Friday, May 06, 2011

Book Review: The Lingala Code

Warren Kiefer
Awards: Edgar
Rating: ★ ★ ★ – –

The Lingala Code is a bit like a simplified, jazzed-up version of a John Le Carré spy novel, but set in Africa and with an action hero as the main character.

It packs a pretty good punch of excitement, with riots and shootings and spear-throwing Kasai warriors and even a car chase.

The book is set in 1961 in the Congo (now the Democratic Republic of Congo). The Congo at that time had just gained independence from Belgium and was a mass of turmoil, with lots of violence, corruption, poverty, and competing warlords jockeying for power.

The main character is Mike Vernon, a former Air Force pilot and current CIA agent (unofficially) working for the US embassy (officially) in Leopoldville (now Kinshasa).

At the beginning of the book, Vernon’s best friend and CIA/embassy colleague gets shot to death in a supposed home burglary. But Vernon is suspicious of the shooting and sets out to find out what really happened, opening up a whole huge can of dangerous worms. His investigation pulls in some of the warlords and a local terrorist and eventually reveals a Soviet mole in the embassy.

All of which is indeed very exciting, even if I did sometimes get confused which of the corrupt politicians was which and who worked for whom.

Vernon’s activities take him all over the country. I am not sure if Kiefer had actually been to the Congo when he wrote this, but the details of what Vernon sees in all these places sure made it seem real and I very much enjoyed being immersed in the sweaty world of central Africa for a time.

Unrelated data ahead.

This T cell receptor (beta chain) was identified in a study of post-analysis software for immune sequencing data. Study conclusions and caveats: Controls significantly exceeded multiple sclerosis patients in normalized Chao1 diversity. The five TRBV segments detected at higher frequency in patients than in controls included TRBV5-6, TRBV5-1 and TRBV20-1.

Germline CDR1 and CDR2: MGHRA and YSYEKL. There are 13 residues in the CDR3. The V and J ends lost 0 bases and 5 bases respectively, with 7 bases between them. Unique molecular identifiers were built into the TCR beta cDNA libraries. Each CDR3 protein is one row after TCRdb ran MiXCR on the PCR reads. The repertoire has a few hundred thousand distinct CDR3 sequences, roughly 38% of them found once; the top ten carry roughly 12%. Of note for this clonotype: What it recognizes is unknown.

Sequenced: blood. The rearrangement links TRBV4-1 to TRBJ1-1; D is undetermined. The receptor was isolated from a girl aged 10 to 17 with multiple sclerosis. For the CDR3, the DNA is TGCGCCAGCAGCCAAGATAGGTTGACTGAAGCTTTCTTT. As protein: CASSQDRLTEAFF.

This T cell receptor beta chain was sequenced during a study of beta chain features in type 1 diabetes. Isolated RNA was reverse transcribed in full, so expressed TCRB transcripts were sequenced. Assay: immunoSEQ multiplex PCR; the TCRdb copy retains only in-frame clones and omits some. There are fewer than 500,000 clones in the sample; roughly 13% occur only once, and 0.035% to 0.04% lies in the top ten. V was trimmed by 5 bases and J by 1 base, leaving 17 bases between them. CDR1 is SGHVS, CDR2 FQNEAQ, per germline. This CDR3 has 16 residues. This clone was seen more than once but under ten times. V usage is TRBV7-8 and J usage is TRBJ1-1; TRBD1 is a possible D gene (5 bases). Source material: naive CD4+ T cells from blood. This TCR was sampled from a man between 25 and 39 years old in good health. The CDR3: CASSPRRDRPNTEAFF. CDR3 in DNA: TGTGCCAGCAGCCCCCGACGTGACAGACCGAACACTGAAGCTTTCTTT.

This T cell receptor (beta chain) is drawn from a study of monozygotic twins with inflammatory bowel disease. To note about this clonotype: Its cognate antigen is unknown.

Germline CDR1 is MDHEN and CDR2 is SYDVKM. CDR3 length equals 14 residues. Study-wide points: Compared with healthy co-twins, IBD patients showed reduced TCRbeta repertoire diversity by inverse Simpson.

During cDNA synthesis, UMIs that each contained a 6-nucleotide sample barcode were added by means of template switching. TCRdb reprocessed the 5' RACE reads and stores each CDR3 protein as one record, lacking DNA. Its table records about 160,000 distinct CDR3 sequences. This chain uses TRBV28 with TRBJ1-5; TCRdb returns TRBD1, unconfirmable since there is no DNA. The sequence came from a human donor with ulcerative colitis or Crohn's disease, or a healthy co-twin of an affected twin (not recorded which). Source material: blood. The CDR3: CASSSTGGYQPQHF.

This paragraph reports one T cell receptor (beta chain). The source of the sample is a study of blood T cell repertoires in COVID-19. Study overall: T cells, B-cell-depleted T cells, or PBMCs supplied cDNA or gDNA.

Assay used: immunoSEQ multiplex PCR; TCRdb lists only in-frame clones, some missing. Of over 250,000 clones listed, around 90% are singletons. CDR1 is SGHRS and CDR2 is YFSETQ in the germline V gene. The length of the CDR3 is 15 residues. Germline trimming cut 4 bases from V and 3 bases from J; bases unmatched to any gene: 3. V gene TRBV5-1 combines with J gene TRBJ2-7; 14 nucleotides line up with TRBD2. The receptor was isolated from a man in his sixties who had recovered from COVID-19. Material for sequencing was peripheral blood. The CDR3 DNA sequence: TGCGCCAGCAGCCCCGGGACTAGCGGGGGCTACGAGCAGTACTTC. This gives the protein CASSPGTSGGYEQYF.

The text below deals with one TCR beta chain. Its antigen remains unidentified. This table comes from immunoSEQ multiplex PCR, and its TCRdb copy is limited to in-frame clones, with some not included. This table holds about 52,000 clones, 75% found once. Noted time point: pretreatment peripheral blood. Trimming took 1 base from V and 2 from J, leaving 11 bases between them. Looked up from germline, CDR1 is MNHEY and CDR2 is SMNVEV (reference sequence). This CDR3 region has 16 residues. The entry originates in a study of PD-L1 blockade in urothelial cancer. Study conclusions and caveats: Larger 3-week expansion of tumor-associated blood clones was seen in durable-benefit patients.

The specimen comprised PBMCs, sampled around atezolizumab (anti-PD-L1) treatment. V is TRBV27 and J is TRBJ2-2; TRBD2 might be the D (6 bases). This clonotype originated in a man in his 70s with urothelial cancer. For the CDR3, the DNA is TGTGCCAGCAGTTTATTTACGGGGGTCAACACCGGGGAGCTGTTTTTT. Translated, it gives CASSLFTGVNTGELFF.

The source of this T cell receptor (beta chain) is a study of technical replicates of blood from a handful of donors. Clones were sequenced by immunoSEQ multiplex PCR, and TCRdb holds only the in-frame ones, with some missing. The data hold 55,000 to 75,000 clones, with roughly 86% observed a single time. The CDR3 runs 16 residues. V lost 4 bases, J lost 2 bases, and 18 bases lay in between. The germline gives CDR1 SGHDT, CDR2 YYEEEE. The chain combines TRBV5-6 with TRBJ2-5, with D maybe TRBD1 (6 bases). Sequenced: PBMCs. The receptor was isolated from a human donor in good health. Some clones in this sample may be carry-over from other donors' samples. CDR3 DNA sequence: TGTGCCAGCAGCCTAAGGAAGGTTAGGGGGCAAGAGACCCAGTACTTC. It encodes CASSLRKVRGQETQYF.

At one point, for example, Vernon has to fly a tiny prop plane several hundred miles over thick, dirty green jungle to meet a contact at a plantation just downriver from Stanleyville (now Kisangani). He describes his flight in detail - how he uses the lake near Inongo and the town of Boende as checkpoints and how the crocodiles look like logs floating in the mustard-yellow river below him.

I also liked Vernon’s description of his ride on the car ferry from Kinshasa to Brazzaville:
“Out on deck there was no breeze, but it was better than inside the car. The view across Stanley Pool to Brazzaville was not exactly inspiring: green and yellow clots of jungle hyacinth floated by like small islands, while the ferryboat engines pounded and shook beneath our feet...

The Pool is swift in places and the boat was old and underpowered - probably the same one Joseph Conrad sailed upriver seventy years ago. To maintain course to the opposite bank it sometimes crabbed at a forty-five-degree angle upstream.”
I said earlier that this book was a little like a simplified Le Carré novel with more action. The problem is that more action is not necessarily to a spy novel’s benefit. Le Carré's best novels are gray, bleak, and filled with the unromantic, unglamorous, often tedious work that is real-life spycraft. That’s what makes them so real and, strangely, so tense and nerve-wracking. The dramatic Lingala Code requires, on the one hand, more suspension of disbelief and, on the other hand, less sympathy for the main character.

So perhaps Mike Vernon is actually more like James Bond than George Smiley. The bad guys in The Lingala Code were pretty much bad and the good guys were pretty much good; there weren’t many subtle characters or surprising twists. (Although when there were twists, to Kiefer’s credit, he didn’t try to dangle the suspense along way past when you’d figured something out.)

As happens all too often in murder mysteries, the love interest falls flat. Vernon’s girlfriend Françoise was hard to take as the totally stereotypical gorgeous and understanding Frenchwoman from Aix-en-Provence. I found her completely unbelievable as a motivating factor.

No comments:

Post a Comment

HTML Tag Instructions

Bold: To make text bold, tag it as follows:

<b>text you want to appear in bold</b>

Italic: To italicize text, tag it as follows:

<i>text you want to appear in italic</i>

Links: To add clickable links, like say to a Wikipedia article on baseball, tag it as follows:

<a href="">text you want to link from</a>

Related Posts with Thumbnails